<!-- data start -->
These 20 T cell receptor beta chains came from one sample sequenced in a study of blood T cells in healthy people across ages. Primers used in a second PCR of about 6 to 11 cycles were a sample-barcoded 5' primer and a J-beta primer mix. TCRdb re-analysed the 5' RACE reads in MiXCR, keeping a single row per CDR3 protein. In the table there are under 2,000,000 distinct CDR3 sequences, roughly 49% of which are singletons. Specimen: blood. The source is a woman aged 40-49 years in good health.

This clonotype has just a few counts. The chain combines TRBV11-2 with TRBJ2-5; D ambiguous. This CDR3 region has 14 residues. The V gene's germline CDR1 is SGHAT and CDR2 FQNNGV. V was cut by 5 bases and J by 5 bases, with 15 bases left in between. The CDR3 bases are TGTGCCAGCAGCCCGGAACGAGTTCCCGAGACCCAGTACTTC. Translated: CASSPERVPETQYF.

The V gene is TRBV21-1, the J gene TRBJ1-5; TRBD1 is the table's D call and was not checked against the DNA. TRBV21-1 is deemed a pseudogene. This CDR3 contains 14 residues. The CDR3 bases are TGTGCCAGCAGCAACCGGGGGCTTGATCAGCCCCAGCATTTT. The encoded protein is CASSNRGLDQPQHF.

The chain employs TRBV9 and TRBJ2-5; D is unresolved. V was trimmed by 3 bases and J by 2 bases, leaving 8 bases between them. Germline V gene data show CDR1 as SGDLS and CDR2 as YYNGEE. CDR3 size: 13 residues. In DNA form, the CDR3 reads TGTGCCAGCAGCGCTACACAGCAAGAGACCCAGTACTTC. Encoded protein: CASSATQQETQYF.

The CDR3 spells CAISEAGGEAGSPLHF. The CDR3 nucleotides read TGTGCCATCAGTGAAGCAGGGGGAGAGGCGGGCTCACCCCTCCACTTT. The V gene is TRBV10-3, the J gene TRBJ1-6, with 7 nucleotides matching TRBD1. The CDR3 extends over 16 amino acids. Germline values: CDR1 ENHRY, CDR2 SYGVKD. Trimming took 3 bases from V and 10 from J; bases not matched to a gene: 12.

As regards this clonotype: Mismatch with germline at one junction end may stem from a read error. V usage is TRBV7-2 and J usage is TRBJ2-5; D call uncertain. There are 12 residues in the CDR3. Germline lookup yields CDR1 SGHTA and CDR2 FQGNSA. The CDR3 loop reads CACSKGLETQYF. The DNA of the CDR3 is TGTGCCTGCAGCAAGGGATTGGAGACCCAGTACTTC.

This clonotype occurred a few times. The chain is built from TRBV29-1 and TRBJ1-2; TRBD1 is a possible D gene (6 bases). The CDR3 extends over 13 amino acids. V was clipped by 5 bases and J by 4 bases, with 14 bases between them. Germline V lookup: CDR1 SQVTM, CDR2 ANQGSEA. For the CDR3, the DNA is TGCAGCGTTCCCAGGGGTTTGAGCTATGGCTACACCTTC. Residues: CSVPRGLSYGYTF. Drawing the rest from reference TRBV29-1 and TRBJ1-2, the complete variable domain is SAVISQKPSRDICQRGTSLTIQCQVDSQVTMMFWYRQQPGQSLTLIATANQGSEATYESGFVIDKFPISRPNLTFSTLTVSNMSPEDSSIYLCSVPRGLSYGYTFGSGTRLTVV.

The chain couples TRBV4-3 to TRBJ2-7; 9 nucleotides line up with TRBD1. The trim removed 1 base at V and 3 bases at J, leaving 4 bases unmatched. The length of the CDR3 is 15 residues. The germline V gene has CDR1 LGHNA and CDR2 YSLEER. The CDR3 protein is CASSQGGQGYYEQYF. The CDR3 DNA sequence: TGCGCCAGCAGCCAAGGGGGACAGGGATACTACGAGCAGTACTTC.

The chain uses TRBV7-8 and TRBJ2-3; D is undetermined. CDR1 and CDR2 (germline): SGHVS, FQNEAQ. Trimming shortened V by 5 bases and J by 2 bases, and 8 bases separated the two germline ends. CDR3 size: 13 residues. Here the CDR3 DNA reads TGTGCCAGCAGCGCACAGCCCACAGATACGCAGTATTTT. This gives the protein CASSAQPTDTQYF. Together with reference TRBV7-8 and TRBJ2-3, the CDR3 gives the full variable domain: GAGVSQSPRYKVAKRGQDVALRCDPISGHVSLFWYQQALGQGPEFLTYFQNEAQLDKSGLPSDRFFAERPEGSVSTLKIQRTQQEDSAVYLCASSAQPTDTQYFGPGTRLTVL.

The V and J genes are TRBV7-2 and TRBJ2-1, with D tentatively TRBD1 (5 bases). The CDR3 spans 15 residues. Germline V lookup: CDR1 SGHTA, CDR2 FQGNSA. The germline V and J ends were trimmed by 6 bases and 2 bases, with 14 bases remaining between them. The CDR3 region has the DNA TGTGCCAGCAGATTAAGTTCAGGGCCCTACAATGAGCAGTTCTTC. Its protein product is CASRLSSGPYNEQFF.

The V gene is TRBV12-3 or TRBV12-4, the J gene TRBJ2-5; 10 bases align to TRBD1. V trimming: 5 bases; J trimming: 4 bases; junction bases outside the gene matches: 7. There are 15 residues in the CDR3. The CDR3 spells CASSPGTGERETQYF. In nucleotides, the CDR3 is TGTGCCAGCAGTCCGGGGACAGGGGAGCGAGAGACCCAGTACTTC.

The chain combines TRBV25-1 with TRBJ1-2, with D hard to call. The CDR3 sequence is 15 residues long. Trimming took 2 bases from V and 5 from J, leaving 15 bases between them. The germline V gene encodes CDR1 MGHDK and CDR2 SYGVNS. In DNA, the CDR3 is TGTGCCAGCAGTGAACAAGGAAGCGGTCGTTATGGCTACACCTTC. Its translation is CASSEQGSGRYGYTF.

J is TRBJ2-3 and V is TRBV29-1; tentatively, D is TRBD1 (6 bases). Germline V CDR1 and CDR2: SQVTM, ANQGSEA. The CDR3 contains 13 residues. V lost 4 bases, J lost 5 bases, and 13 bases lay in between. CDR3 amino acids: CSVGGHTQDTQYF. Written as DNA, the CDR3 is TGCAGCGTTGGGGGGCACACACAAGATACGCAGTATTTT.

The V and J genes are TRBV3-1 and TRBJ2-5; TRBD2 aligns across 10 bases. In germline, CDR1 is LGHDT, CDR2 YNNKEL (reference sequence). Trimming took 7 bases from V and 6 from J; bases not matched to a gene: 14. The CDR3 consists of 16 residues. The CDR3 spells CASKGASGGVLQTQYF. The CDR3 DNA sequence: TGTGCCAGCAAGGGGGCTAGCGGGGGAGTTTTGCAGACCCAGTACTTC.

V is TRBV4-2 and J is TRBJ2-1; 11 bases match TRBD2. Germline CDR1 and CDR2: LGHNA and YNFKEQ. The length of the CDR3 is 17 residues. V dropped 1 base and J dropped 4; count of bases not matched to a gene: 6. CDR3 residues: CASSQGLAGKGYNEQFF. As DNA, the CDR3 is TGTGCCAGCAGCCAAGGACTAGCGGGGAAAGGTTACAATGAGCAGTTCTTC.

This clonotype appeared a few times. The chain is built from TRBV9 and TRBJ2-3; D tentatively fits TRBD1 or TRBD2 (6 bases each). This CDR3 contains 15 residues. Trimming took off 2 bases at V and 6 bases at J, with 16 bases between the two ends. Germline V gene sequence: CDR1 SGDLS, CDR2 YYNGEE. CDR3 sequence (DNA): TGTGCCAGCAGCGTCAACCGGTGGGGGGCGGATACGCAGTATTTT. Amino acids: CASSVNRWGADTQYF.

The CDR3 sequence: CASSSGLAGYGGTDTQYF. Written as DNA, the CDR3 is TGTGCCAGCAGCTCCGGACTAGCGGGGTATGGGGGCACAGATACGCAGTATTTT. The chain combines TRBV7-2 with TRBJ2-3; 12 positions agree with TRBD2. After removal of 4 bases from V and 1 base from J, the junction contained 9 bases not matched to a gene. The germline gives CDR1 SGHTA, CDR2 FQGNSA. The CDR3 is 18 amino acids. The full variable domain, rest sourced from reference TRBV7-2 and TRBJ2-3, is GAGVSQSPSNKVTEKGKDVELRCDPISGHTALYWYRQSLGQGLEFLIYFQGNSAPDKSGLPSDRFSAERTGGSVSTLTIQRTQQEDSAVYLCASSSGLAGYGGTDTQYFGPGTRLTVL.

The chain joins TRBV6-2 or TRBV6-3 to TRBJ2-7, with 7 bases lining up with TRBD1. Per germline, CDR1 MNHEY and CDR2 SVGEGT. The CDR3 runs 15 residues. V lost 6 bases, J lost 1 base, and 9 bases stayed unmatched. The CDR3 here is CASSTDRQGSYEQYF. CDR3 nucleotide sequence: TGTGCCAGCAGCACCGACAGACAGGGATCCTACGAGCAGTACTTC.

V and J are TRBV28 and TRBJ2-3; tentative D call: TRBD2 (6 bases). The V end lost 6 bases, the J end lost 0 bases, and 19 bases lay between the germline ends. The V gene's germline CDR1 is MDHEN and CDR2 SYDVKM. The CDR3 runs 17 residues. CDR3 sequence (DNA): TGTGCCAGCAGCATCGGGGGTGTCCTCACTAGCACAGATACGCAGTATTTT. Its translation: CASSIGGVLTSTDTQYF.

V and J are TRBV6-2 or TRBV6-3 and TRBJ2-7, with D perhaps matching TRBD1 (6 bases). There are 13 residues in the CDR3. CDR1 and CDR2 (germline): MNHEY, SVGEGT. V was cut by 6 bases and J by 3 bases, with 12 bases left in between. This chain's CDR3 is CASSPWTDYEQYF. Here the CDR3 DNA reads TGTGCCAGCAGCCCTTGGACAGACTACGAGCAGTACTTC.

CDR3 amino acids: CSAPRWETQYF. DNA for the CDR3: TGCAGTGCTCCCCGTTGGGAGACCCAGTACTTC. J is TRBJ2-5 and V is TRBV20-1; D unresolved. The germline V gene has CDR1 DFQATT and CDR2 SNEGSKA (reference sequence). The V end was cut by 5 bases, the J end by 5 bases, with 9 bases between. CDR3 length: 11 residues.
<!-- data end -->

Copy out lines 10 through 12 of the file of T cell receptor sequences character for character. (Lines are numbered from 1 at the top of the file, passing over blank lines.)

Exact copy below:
The V and J genes are TRBV7-2 and TRBJ2-1, with D tentatively TRBD1 (5 bases). The CDR3 spans 15 residues. Germline V lookup: CDR1 SGHTA, CDR2 FQGNSA. The germline V and J ends were trimmed by 6 bases and 2 bases, with 14 bases remaining between them. The CDR3 region has the DNA TGTGCCAGCAGATTAAGTTCAGGGCCCTACAATGAGCAGTTCTTC. Its protein product is CASRLSSGPYNEQFF.

The V gene is TRBV12-3 or TRBV12-4, the J gene TRBJ2-5; 10 bases align to TRBD1. V trimming: 5 bases; J trimming: 4 bases; junction bases outside the gene matches: 7. There are 15 residues in the CDR3. The CDR3 spells CASSPGTGERETQYF. In nucleotides, the CDR3 is TGTGCCAGCAGTCCGGGGACAGGGGAGCGAGAGACCCAGTACTTC.

The chain combines TRBV25-1 with TRBJ1-2, with D hard to call. The CDR3 sequence is 15 residues long. Trimming took 2 bases from V and 5 from J, leaving 15 bases between them. The germline V gene encodes CDR1 MGHDK and CDR2 SYGVNS. In DNA, the CDR3 is TGTGCCAGCAGTGAACAAGGAAGCGGTCGTTATGGCTACACCTTC. Its translation is CASSEQGSGRYGYTF.